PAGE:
BACKGROUND: Antipsychotic medication can reduce psychotic symptoms and risk of relapse in people with schizophrenia and related disorders, but it is not always effective and adverse effects can be significant. We know little of patients' views about continuing or discontinuing antipsychotic treatment.
AIMS: To explore the views of people with schizophrenia and other psychotic disorders about continuing their antipsychotic medication or attempting to reduce or discontinue this medication with clinical support.
METHODS: We collected quantitative and qualitative data by conducting semi-structured interviews in London, UK. Factors predicting a desire to discontinue medication were explored. Content analysis of qualitative data was undertaken.
RESULTS: We interviewed 269 participants. 33% (95% CI, 27 to 39%) were content with taking long-term antipsychotic medication. Others reported they took it reluctantly (19%), accepted it on a temporary basis (24%) or actively disliked it (18%). 31% (95% CI, 25 to 37%) said they would like to try to stop medication with professional support, and 45% (95% CI, 39 to 51%) wanted the opportunity to reduce medication. People who wanted to discontinue had more negative attitudes towards the medication but were otherwise similar to other participants. Wanting to stop or reduce medication was motivated mainly by adverse effects and health concerns. Professional support was identified as potentially helpful to achieve reduction.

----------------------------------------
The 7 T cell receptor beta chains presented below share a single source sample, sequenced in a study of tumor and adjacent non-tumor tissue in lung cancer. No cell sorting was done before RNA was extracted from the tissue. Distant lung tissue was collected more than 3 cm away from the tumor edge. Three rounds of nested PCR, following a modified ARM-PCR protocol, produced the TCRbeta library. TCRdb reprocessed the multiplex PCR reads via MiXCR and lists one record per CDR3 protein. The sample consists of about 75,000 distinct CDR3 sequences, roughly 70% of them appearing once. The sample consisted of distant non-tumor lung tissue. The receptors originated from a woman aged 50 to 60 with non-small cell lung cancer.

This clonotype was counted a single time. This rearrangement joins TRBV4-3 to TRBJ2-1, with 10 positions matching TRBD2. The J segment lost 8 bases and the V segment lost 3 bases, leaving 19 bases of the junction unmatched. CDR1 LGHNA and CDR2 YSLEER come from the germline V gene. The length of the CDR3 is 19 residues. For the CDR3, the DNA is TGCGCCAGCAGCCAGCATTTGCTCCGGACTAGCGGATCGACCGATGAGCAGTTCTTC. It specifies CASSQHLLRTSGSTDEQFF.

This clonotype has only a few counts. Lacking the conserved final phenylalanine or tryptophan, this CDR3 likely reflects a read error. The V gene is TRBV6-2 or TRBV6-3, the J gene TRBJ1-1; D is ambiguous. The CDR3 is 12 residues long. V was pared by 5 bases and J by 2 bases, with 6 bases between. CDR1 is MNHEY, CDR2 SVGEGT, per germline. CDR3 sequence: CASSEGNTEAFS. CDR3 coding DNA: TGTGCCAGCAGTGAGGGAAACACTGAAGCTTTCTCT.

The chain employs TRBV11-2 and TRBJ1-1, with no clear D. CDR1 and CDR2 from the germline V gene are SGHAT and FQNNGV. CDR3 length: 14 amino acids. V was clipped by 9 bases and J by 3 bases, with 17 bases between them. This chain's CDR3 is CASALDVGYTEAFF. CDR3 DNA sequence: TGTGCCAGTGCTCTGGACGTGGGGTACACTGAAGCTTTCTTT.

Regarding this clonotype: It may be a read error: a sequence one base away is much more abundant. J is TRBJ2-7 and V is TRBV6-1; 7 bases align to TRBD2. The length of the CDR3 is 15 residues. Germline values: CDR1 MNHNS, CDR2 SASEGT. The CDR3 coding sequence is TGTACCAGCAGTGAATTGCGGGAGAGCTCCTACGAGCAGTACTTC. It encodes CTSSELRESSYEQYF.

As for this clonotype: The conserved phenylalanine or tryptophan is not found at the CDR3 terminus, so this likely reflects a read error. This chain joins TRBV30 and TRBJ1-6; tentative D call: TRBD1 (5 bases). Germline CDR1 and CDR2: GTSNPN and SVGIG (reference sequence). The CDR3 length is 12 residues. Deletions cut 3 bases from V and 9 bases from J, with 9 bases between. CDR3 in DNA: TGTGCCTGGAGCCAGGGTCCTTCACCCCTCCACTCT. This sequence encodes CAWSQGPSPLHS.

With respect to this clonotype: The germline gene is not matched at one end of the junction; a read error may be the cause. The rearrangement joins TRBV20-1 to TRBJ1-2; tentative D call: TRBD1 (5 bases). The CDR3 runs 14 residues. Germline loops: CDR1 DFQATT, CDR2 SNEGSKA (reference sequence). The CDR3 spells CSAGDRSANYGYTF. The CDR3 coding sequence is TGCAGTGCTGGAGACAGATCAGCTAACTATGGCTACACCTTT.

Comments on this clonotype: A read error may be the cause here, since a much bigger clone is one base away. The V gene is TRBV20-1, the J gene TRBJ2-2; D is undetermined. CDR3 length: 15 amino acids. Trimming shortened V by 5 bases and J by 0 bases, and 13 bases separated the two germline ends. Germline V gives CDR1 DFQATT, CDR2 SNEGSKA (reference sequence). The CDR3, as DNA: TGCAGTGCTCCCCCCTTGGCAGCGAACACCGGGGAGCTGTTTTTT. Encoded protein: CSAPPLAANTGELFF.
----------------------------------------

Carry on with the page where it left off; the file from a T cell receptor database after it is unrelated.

CONCLUSIONS: This large study reveals that patients are commonly unhappy about the idea of taking antipsychotics on a continuing or life-long basis. Professional support for people who want to try to reduce or stop medication is valued.
- Antipsychotic Agents/therapeutic use
- Drug-Related Side Effects and Adverse Reactions
- Psychotic Disorders/drug therapy
- Schizophrenia/chemically induced
- Withholding Treatment